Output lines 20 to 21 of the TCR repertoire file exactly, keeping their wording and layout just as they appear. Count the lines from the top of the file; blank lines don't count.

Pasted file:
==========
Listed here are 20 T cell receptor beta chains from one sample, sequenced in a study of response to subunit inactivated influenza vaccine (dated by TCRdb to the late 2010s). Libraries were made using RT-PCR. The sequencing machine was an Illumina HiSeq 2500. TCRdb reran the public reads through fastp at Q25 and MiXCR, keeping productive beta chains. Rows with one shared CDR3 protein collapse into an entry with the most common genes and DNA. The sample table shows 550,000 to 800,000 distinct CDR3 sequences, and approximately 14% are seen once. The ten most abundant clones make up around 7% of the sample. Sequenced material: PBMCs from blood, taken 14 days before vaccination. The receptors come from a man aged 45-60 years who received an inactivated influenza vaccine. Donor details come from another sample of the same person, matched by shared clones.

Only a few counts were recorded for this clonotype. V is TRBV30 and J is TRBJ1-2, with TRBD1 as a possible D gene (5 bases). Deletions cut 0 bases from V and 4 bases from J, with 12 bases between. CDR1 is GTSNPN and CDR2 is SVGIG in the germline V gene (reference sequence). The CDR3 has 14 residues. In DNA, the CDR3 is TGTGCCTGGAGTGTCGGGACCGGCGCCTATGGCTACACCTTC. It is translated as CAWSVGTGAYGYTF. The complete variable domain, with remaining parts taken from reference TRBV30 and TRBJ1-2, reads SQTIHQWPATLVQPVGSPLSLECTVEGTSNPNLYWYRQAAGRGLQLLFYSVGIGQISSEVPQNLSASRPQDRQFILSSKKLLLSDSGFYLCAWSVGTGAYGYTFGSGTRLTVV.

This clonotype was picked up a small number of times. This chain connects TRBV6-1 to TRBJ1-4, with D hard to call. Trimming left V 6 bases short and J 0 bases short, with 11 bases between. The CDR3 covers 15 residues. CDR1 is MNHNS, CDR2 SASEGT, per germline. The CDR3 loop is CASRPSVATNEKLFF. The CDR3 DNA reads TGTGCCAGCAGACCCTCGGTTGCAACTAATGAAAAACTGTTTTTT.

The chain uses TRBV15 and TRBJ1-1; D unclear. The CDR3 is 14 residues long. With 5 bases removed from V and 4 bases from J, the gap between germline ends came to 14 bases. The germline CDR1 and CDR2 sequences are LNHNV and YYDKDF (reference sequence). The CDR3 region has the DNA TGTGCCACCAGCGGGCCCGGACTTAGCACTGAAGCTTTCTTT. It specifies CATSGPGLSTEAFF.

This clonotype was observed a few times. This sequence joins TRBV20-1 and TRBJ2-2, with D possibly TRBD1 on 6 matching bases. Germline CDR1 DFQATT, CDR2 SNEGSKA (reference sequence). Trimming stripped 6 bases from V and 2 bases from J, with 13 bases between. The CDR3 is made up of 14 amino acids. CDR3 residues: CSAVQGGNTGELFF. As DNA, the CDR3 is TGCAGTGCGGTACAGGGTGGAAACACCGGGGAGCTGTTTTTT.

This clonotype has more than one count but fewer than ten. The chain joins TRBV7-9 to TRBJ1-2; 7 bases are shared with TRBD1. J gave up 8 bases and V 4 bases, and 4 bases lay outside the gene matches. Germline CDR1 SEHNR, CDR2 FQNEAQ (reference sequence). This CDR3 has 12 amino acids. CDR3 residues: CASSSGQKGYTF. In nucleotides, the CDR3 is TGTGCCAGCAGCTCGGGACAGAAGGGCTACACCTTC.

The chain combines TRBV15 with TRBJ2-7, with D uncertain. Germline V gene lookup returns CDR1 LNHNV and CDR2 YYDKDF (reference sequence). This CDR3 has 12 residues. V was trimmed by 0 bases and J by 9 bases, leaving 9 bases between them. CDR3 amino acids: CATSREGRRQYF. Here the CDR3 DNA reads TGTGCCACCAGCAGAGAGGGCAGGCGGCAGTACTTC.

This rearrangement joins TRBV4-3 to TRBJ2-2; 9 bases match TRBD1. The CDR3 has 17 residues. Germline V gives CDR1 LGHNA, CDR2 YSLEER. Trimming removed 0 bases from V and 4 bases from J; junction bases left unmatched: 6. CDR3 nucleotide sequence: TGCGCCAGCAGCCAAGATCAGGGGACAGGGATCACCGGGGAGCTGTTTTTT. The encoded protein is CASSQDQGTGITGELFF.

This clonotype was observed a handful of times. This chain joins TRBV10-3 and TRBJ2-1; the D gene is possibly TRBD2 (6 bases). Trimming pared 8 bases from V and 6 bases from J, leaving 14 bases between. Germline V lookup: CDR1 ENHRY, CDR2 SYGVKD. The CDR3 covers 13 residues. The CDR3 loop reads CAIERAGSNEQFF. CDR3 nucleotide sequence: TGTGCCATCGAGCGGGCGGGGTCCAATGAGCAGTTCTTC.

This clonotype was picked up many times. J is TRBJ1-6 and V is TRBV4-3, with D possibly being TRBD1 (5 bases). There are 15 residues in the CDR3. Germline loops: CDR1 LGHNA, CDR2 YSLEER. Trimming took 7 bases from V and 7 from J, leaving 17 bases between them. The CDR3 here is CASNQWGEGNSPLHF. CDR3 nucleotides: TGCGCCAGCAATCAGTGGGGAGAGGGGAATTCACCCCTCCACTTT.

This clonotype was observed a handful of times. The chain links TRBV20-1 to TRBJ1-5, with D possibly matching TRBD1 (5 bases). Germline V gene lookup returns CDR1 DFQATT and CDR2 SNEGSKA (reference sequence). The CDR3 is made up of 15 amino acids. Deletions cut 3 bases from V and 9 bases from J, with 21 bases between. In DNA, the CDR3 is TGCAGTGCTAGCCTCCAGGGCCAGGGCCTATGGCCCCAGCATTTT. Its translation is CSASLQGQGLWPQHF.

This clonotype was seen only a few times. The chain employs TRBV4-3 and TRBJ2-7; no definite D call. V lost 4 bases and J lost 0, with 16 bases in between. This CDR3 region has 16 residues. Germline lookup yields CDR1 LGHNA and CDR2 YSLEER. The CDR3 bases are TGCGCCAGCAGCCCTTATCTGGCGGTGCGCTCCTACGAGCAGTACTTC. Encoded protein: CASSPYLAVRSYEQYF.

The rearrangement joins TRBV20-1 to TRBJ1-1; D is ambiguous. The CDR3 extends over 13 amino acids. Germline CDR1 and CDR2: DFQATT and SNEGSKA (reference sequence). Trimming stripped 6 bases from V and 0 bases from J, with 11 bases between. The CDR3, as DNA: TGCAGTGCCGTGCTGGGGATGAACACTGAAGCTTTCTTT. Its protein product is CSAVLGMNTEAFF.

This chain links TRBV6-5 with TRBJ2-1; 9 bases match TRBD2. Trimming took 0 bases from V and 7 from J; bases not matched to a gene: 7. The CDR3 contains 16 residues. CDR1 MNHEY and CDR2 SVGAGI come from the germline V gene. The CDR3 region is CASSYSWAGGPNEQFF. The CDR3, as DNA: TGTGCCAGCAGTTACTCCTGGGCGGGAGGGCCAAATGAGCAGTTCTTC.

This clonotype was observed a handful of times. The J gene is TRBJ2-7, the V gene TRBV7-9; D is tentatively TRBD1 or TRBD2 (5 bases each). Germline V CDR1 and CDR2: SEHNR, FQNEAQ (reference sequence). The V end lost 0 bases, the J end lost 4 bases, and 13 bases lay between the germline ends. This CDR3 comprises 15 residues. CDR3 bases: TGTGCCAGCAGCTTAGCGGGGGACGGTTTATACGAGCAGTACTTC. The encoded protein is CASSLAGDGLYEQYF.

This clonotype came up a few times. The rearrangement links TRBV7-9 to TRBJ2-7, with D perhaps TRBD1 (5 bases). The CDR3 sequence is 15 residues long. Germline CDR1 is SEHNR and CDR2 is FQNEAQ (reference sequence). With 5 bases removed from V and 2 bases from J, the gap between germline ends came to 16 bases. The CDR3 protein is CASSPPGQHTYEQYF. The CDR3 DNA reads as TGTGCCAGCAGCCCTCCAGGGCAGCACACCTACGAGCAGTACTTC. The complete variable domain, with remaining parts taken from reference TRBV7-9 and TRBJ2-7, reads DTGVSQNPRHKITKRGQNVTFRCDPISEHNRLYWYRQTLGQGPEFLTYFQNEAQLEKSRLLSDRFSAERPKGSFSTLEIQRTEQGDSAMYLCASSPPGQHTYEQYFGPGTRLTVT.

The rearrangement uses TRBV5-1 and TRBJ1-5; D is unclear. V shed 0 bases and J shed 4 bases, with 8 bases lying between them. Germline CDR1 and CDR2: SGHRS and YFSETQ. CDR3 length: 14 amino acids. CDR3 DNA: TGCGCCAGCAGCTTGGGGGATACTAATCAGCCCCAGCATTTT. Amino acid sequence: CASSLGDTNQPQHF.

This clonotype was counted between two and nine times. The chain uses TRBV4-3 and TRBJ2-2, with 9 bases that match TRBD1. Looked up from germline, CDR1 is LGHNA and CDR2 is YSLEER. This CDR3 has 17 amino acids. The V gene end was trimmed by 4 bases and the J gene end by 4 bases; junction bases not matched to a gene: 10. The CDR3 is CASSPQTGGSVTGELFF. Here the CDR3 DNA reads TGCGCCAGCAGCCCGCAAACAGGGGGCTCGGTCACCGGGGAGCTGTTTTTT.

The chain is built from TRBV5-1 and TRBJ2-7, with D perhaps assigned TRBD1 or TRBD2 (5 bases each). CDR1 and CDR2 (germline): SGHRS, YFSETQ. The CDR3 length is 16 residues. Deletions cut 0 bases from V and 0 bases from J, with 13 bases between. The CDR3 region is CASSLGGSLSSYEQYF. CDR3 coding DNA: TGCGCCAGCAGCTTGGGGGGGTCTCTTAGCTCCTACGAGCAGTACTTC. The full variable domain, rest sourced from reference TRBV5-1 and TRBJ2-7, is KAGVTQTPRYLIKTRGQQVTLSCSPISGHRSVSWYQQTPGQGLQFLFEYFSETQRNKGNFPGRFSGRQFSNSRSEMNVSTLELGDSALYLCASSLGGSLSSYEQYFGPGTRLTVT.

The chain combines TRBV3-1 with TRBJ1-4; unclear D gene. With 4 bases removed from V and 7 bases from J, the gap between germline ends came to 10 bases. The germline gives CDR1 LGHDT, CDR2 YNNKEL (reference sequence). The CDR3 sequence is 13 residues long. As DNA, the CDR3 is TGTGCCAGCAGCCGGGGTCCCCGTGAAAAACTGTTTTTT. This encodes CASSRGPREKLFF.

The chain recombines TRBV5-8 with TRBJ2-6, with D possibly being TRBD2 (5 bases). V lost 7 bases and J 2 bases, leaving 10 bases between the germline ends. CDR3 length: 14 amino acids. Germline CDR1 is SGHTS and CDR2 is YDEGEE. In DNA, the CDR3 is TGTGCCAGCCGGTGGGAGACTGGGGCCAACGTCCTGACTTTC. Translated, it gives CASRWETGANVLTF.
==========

The chain combines TRBV3-1 with TRBJ1-4; unclear D gene. With 4 bases removed from V and 7 bases from J, the gap between germline ends came to 10 bases. The germline gives CDR1 LGHDT, CDR2 YNNKEL (reference sequence). The CDR3 sequence is 13 residues long. As DNA, the CDR3 is TGTGCCAGCAGCCGGGGTCCCCGTGAAAAACTGTTTTTT. This encodes CASSRGPREKLFF.

The chain recombines TRBV5-8 with TRBJ2-6, with D possibly being TRBD2 (5 bases). V lost 7 bases and J 2 bases, leaving 10 bases between the germline ends. CDR3 length: 14 amino acids. Germline CDR1 is SGHTS and CDR2 is YDEGEE. In DNA, the CDR3 is TGTGCCAGCCGGTGGGAGACTGGGGCCAACGTCCTGACTTTC. Translated, it gives CASRWETGANVLTF.